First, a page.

June 14, 2013
VC Asks Congress for New Medicare Policy to Help Medical Tech Startups
America is still the world leader in creating new medical technologies that have the potential to save lives. So why is it so tough for the entrepreneurs and investors behind these new products to make a living here?
One reason, according to venture capitalists, is long, costly delays before getting new treatments to market, in some cases caused by health insurers dragging their feet when it comes to agreeing to reimburse doctors for using new medical products.
The hardships facing new medical devices and treatments was addressed this week on Capitol Hill, as the House Committee on Energy and Commerce Subcommittee on Health heard testimony from various players in the health-care industry, some of whom said they are having a tough go of it.
Among those who testified were prominent venture capitalists who focus on medical devices and biotechnology companies, and who spoke as members of the National Venture Capital Association.
Mike Carusi—an investor with Lightstone Ventures and Advanced Technology Ventures—is among the most successful device investors in the industry, having spearheaded investments in hypertension treatment company Ardian Inc., acquired byMedtronic Inc. several years ago for more than $800 million, the largest price tag the industry has ever seen.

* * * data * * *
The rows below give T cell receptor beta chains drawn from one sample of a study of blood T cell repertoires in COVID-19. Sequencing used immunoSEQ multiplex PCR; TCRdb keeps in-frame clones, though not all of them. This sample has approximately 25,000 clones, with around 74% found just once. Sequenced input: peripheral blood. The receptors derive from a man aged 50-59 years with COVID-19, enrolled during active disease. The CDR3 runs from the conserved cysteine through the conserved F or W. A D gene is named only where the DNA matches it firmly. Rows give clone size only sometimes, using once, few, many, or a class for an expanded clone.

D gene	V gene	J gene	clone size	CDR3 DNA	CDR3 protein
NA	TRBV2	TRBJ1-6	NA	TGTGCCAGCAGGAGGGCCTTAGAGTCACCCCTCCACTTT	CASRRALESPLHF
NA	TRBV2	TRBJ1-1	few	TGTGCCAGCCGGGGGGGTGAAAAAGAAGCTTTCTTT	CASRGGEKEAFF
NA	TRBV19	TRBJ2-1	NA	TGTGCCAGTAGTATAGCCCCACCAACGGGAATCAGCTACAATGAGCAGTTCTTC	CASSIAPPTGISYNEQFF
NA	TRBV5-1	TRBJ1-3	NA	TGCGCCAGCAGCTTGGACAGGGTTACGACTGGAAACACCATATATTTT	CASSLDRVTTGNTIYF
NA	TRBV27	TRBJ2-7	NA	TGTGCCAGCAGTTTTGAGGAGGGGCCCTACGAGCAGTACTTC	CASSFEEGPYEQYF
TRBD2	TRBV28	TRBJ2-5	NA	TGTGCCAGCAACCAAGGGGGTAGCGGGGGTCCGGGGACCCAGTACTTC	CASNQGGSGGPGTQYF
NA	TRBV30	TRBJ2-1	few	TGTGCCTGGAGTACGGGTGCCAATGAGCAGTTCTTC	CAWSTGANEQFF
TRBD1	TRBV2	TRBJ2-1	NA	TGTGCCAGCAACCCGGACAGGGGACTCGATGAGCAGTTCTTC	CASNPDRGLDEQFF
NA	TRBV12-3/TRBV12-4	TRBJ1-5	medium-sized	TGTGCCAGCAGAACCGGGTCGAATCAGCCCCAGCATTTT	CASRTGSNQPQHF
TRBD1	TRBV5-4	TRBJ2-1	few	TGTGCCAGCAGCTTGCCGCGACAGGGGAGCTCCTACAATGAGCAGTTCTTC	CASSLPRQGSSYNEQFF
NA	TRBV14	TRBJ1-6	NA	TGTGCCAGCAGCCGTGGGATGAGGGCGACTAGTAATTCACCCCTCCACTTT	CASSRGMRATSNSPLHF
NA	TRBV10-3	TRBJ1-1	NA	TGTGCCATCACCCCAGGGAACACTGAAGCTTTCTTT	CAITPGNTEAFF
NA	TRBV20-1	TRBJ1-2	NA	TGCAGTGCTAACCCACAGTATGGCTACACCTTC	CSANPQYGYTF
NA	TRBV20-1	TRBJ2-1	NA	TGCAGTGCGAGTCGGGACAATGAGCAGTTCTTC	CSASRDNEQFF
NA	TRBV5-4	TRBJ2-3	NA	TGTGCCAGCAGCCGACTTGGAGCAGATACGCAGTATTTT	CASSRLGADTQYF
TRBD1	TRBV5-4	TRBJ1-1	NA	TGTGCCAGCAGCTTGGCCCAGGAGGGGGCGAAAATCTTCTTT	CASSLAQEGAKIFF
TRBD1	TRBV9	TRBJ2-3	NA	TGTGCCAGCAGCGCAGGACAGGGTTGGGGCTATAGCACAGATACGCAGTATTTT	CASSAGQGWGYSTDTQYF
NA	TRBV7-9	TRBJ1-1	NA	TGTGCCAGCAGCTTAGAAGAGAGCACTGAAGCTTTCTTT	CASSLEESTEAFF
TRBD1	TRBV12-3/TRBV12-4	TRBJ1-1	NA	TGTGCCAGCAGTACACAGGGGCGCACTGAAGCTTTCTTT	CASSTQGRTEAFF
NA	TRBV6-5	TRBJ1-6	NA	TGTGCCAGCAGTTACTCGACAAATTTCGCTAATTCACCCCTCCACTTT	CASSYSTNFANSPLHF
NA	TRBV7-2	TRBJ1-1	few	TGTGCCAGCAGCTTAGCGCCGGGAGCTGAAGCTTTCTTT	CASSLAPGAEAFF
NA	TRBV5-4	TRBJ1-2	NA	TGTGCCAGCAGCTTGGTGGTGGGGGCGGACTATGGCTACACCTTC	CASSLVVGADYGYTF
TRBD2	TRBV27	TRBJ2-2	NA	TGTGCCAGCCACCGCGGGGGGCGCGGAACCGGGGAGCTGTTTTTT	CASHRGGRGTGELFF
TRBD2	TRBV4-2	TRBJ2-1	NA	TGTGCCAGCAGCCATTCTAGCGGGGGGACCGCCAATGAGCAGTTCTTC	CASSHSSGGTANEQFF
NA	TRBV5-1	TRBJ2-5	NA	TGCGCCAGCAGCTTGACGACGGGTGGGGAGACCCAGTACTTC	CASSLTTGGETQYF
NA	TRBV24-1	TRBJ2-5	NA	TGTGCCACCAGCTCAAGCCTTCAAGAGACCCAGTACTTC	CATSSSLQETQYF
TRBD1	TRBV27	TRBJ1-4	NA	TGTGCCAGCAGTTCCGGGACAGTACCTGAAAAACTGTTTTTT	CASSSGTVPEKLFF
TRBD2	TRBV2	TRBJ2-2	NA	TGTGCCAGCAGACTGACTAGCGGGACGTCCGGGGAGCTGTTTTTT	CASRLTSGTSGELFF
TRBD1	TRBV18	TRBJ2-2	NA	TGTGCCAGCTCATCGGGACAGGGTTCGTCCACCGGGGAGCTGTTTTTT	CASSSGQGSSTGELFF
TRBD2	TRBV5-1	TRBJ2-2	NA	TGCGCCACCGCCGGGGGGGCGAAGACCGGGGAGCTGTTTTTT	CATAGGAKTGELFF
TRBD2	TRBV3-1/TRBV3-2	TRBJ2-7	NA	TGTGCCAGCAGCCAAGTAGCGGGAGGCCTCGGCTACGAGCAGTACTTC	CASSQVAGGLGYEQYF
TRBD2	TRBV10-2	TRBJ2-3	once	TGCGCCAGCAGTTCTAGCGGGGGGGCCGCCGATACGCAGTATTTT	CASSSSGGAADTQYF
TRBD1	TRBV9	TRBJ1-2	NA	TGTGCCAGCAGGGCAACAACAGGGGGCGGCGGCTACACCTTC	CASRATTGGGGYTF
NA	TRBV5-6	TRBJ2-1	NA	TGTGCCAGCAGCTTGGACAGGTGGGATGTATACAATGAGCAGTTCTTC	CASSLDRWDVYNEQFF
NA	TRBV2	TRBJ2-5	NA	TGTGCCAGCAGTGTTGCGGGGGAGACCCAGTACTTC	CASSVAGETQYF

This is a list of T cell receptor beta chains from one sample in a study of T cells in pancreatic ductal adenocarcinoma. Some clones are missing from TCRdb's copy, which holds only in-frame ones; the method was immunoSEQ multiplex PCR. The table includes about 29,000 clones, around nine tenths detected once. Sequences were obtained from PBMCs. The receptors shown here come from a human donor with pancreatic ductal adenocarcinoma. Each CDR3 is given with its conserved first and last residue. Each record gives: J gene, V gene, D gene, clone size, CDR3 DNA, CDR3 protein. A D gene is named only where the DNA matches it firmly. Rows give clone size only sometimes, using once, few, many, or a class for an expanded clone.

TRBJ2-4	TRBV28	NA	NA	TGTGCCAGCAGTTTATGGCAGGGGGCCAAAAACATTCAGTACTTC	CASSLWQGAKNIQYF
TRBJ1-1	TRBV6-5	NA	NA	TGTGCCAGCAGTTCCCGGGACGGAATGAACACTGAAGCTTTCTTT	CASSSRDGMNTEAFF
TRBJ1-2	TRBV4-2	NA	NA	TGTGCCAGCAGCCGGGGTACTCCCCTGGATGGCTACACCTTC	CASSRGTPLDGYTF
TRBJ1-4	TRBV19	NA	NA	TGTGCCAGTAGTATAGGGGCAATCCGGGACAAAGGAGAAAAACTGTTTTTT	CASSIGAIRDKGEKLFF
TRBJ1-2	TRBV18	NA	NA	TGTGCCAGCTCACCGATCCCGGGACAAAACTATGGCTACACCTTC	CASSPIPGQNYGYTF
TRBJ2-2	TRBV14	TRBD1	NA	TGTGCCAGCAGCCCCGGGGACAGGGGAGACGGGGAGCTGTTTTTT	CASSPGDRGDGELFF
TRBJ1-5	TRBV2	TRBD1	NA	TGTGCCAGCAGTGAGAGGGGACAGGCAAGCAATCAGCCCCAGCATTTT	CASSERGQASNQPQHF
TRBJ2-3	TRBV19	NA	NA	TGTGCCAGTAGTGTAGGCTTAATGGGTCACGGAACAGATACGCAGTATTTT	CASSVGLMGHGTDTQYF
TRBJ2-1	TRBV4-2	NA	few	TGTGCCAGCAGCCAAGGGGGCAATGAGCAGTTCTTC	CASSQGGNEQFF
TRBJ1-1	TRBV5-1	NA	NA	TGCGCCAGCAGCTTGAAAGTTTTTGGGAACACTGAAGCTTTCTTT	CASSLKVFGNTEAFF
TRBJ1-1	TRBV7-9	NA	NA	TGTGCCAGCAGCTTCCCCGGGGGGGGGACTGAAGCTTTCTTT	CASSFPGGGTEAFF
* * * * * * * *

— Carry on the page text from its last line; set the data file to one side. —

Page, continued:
But Mr. Carusi told Congress on Wednesday that he has not personally made a device investment for more than a year. And in scouting out new deals, Mr. Carusi is more likely than he was in the past to look outside the U.S., where the path to market is smoother and more predictable for new medical products, he said.
“I’m painting a picture of an industry still in crisis,” he said Thursday. Early-stage funding totals for medical devices are lower than they have been in 20 years, he added.
The main culprit in the downturn, he said, is the long and costly delays that device companies face before getting on the market.
And though the Food and Drug Administration has been identified in the past as a main cause of delays for emerging technologies, another bottleneck has occurred that is keeping startup companies in limbo while they hemorrhage money: delays in getting insurance companies to agree to reimburse for treatments involving new devices, Mr. Carusi said.
Though a good amount of reimbursement is done by private insurance companies that have their own calculus for making such decisions, Medicare—overseen by the government—remains the country’s largest payer.
“The government can encourage Medicare to be more transparent, and more predictable,” Mr. Carusi said. “The biggest challenge right now, with Medicare, is that we don’t know where the bar is [for reimbursement].”
Two of Mr. Carusi’s portfolio companies satisfied Medicare’s requirement on providing clinical data about their products, only to be turned away to go and get more data, and then to have the same thing happen again.
To read the full article, visit: http://blogs.wsj.com/venturecapital/2014/06/13/vc-asks-congress-for-new-medicare-policy-to-help-medical-tech-startups/